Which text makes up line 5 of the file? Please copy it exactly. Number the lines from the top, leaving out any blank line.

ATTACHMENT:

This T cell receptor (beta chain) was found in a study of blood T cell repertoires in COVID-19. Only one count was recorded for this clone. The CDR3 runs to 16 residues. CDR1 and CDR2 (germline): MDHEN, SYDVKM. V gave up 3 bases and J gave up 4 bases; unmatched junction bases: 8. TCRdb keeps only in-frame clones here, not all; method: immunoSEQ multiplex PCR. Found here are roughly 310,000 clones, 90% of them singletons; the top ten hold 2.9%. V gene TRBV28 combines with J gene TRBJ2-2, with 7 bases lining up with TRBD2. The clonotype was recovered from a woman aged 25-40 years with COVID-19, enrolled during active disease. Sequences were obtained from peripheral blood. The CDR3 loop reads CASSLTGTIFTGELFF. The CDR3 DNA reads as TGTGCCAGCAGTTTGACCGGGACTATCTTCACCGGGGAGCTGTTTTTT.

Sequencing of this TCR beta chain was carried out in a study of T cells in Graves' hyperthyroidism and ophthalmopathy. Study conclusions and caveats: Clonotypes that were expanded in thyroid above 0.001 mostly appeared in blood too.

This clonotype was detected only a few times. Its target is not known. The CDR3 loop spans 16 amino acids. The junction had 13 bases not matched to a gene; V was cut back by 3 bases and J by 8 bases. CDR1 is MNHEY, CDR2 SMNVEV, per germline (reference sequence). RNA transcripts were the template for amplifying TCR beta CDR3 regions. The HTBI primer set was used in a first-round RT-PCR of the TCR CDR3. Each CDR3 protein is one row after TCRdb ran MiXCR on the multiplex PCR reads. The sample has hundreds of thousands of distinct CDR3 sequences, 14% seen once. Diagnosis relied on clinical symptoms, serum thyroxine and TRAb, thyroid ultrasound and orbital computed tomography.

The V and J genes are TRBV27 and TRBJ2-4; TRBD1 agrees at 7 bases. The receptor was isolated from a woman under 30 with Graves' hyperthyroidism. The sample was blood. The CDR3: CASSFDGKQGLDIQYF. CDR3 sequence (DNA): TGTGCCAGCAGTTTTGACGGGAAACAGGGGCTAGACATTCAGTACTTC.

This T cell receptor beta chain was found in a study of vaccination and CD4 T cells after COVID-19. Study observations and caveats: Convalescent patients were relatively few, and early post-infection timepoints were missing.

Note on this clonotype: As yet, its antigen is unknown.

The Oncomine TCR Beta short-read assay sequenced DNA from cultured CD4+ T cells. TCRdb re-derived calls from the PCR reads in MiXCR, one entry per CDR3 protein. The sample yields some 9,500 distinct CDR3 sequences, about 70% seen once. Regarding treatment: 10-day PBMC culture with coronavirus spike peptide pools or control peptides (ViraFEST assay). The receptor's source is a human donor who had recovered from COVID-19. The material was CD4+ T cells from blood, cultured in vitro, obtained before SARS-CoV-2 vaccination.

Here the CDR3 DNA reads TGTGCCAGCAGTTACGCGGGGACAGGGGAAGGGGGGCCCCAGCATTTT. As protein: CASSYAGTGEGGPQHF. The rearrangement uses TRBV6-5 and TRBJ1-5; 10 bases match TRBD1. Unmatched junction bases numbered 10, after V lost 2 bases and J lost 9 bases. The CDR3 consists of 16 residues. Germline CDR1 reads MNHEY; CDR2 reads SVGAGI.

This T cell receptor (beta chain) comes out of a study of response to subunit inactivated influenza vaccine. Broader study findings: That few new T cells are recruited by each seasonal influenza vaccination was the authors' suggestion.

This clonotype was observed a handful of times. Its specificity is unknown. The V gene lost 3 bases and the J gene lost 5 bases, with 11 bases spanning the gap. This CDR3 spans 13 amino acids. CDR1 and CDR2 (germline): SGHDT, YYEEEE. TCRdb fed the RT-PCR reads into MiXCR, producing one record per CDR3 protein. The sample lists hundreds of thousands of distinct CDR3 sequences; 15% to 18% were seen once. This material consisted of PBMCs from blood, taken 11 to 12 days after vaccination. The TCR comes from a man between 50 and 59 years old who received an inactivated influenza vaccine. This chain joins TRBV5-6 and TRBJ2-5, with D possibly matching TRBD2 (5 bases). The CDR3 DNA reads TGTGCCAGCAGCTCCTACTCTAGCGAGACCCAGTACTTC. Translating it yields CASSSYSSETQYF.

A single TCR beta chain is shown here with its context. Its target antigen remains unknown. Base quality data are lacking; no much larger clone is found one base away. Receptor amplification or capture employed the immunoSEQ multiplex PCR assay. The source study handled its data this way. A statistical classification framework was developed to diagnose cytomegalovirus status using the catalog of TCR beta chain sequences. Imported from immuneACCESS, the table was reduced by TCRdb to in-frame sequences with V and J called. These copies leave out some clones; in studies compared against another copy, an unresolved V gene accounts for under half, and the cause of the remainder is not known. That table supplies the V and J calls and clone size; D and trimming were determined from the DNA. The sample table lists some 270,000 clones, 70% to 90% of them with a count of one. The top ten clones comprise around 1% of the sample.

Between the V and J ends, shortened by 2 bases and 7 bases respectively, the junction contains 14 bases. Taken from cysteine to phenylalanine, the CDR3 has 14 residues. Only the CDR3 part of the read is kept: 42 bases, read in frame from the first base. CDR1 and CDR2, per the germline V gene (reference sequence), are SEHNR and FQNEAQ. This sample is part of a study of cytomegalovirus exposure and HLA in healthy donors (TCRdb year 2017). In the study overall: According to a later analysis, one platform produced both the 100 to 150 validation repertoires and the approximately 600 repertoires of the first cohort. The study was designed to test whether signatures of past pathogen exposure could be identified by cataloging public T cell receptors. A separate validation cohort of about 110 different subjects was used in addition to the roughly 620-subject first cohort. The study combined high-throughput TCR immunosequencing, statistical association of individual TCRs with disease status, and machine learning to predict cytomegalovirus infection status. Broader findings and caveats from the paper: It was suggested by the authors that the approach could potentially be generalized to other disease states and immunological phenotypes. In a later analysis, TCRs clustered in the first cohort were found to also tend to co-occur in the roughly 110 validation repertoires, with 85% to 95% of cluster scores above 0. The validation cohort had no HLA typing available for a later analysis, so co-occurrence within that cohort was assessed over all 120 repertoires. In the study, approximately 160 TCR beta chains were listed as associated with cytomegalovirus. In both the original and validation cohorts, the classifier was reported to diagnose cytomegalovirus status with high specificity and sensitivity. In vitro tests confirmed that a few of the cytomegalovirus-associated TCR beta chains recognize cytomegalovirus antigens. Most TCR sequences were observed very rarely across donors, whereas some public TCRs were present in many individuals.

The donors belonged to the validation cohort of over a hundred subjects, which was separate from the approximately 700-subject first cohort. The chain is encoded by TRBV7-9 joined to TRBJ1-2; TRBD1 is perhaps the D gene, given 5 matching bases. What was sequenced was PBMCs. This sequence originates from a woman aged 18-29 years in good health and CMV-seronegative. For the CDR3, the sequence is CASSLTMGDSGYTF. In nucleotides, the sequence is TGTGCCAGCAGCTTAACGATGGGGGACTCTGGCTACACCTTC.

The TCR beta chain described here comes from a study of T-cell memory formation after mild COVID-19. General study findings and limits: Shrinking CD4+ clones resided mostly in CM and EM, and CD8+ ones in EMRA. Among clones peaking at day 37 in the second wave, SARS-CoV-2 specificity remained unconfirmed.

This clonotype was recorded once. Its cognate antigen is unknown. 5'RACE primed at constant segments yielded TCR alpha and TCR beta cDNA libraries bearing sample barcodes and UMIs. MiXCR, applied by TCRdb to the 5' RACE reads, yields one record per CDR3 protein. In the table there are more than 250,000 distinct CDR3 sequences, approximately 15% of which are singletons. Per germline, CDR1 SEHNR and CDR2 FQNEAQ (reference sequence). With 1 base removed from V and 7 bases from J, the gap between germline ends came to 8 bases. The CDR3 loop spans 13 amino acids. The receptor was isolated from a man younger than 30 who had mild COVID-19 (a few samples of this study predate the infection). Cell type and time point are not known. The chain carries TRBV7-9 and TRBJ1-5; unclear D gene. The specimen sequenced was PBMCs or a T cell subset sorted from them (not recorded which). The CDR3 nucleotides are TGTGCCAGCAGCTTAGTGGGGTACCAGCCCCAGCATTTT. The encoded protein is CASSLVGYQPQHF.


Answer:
This T cell receptor beta chain was found in a study of vaccination and CD4 T cells after COVID-19. Study observations and caveats: Convalescent patients were relatively few, and early post-infection timepoints were missing.